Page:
Most of those opportunities are likely to come over the opening six holes – a stretch that includes three par-4s under 400 yards, two par-5s and a par-3, though it, admittedly, is no pushover at 210 yards. Johnson, one of the game’s big-hitters, if not the biggest, could do serious damage early on, providing, of course, the new US Open champion can keep it straight with the big stick. “The only time I’ve played it is with help (from the wind) on the first five holes,” he said. “I hit driver on one, where I can get it right next to the green, maybe on two, just depending, and then on three for sure and four, where it’s driver and 5-iron if it’s helping.”

The iconic Postage Stamp, of course, will provide the majority of thrills and spills over the next four days and, treacherous as though it may be despite only measuring 123 yards, you can bet your bottom dollar that every single player in the 156-strong field will enjoy that particular test a damn sight more than they did a “short” hole at Oakmont for the US Open that was close to 300 yards.

Where this tournament is likely to be won or lost, though, is on the home stretch and, in particular, the four holes that begin it, all of which measure more than 430 yards and don’t just rely on length as the sole test. The 11th, for example, is one of the toughest holes on any of the nine courses on The Open rota, with the Glasgow to Ayr railway line flanking the fairway on the right and a wall of gorse lying in wait for those being over-protecive in trying to stay away from that. “The holes midway through the round – nine, 10, 11, 12 and even 13, are all pretty difficult holes,” admitted Day, the world No 1 and US PGA champion. “So trying to get through there with how tough the wind and the rain could be is going to be a very difficult task. I do think this golf course is more of a driving course than it is key to hit good second shots. You can take mid-range and go between the bunkers or you can take all the bunkers out and hit driver.”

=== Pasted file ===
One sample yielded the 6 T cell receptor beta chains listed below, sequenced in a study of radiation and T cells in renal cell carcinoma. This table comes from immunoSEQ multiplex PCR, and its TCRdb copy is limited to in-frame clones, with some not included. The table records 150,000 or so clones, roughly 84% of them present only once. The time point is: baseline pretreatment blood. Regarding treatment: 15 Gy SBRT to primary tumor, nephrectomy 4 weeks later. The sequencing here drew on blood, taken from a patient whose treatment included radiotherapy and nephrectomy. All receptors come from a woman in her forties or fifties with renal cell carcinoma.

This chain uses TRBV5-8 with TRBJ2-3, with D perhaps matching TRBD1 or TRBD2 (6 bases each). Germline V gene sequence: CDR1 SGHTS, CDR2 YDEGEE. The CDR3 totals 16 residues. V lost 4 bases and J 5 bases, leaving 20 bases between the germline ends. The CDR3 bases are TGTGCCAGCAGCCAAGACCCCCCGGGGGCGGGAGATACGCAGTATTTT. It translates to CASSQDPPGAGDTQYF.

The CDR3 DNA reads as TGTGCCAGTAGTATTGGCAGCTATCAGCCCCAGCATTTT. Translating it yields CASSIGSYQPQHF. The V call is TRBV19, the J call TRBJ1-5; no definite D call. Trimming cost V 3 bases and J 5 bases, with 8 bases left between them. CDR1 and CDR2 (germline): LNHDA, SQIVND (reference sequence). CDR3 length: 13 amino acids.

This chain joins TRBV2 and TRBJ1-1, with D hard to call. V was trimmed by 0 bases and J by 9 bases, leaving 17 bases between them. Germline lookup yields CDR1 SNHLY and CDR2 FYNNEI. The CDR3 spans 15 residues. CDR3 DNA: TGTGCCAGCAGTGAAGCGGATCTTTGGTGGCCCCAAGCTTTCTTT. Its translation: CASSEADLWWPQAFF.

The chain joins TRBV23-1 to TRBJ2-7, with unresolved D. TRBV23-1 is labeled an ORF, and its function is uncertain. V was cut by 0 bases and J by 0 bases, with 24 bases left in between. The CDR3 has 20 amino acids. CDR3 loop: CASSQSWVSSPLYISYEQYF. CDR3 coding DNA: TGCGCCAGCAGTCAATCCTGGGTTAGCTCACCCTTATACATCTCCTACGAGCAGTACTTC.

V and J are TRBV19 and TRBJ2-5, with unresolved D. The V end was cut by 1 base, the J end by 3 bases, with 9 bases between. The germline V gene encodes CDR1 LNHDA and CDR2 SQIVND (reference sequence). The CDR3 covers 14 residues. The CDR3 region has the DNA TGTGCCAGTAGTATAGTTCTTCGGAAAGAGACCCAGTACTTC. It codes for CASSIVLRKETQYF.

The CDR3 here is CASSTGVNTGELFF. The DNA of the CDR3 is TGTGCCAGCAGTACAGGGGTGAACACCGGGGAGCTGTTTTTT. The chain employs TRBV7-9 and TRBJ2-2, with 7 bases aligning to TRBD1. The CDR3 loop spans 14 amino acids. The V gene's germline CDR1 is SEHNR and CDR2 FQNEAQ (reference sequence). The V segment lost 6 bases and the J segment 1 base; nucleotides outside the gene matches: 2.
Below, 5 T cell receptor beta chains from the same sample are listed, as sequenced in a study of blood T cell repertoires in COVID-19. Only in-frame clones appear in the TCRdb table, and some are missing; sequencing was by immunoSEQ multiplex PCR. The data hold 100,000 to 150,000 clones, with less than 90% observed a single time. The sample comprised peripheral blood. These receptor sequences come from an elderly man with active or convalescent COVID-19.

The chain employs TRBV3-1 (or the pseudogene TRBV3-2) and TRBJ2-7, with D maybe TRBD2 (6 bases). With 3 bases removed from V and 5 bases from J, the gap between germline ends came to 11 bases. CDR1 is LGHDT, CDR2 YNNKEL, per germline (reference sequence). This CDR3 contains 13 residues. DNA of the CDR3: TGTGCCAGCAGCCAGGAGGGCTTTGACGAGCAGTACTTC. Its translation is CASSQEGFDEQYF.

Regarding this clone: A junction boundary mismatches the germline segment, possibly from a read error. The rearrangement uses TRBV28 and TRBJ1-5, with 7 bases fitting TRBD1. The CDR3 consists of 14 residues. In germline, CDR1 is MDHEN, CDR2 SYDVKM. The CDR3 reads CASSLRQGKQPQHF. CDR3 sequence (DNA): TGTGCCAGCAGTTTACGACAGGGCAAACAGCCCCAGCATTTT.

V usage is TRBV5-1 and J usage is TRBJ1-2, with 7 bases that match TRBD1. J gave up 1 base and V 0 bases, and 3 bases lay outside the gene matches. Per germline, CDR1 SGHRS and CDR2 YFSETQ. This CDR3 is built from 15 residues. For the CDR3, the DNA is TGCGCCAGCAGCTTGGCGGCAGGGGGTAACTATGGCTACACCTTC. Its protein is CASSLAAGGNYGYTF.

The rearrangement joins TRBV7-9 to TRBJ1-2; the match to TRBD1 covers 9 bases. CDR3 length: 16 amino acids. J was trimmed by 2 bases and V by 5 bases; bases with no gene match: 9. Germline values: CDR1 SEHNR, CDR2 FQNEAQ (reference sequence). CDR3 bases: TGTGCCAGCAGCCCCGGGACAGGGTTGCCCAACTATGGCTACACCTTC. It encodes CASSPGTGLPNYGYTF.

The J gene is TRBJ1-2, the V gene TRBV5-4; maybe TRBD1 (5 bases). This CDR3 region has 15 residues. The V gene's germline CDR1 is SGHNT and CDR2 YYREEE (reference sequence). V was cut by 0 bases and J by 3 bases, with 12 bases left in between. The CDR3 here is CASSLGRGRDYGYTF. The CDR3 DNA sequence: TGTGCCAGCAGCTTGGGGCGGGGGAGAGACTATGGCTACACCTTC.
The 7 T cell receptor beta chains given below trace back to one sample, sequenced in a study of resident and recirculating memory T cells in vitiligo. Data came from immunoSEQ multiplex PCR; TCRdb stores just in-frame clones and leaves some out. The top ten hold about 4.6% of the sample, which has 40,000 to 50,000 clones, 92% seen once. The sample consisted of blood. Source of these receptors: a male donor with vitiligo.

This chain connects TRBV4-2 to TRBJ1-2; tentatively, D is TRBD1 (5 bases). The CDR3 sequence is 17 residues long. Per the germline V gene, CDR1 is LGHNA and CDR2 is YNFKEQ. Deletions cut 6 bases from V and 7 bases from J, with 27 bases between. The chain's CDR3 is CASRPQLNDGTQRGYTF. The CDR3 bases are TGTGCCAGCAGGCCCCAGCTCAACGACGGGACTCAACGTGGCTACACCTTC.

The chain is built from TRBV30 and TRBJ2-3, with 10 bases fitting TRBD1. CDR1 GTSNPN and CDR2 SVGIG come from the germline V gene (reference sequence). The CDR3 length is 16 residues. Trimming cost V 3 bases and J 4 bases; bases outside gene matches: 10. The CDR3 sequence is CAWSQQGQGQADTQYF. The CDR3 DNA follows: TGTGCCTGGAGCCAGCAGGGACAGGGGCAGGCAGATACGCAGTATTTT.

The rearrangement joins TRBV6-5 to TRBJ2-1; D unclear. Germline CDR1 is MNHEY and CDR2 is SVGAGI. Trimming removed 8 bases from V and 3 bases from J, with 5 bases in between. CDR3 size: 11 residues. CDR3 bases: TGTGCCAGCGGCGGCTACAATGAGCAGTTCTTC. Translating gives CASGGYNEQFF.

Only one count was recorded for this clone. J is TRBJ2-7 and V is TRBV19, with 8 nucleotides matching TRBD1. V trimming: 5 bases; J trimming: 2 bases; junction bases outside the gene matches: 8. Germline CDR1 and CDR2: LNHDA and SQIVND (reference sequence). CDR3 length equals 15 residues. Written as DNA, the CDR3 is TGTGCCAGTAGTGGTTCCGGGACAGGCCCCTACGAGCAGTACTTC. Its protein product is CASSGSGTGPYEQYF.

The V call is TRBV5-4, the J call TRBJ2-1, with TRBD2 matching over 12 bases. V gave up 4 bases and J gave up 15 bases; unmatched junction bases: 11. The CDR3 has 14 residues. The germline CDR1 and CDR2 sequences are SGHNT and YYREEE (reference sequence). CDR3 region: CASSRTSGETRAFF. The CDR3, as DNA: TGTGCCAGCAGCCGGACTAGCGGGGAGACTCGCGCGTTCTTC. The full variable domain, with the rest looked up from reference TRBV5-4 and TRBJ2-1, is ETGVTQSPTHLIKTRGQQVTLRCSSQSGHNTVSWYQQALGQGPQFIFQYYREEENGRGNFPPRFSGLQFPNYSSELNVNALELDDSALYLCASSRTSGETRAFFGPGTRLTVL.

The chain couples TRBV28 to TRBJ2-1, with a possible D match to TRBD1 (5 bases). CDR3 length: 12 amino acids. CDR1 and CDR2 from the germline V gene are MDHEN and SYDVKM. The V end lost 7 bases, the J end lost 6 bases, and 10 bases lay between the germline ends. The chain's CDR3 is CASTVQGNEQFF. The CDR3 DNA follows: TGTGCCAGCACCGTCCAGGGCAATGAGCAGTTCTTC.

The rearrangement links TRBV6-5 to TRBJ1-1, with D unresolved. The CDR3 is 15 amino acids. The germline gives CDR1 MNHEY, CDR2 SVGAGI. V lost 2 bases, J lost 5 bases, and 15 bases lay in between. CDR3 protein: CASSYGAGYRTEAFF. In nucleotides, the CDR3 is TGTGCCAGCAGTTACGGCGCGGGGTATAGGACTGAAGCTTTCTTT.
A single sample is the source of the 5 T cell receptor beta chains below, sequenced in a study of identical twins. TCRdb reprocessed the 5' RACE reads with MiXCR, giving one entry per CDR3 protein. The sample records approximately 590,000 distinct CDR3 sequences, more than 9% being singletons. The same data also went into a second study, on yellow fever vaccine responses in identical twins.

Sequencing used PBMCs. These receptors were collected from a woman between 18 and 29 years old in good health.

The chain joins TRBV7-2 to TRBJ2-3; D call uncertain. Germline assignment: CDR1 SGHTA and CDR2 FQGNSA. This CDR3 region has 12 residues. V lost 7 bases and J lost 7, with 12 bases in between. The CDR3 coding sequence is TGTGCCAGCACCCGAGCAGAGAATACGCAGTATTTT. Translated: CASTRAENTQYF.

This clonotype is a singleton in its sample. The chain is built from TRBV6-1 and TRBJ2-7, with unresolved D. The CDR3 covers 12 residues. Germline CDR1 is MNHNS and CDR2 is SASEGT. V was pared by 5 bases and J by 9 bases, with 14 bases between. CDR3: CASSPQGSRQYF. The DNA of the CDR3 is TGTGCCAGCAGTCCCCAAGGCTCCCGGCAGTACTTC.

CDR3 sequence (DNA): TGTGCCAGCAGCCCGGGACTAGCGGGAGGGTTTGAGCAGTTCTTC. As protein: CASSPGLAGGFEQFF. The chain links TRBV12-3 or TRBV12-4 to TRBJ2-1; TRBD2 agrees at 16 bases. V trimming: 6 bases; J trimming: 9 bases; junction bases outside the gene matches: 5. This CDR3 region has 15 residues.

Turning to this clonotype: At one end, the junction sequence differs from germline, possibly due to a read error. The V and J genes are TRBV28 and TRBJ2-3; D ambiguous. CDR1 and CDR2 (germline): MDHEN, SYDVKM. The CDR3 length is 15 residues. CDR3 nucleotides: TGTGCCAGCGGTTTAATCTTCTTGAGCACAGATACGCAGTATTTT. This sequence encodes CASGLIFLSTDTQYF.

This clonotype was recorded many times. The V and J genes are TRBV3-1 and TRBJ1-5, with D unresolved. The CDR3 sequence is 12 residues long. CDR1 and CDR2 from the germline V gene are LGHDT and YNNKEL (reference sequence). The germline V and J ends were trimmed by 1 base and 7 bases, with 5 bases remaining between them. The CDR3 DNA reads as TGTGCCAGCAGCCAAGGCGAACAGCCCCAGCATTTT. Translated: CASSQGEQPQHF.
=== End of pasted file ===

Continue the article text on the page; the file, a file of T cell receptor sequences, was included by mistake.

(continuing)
So, who’s going to win? According to the record books, it should be an American, with the last six winners here – Arnold Palmer (1962), Tom Weiskopf (1973), Tom Watson (1982), Mark Calcavecchia (1989), Justin Leonard (1997) and Todd Hamilton (2004) –all having crossed the pond to record Troon triumphs. Johnson and Spieth will certainly be inspired by that statistic, though it seems more of a coincidence than the course being suited to a specific style of play.

Having listened to what host club member Colin Montgomerie had to say, though, I reckon this particular test could well be suited to Day due to the fact the Australian has the best-all round game by far. “I don’t think it’s a bomber’s course as such,” noted Montgomerie.

“Our motto here is Tam Arte Quam Marte, which means that it’s not just with strength, but with skill. So you have to have both. 
This course demands both, strength and skill.” Day ticks both boxes.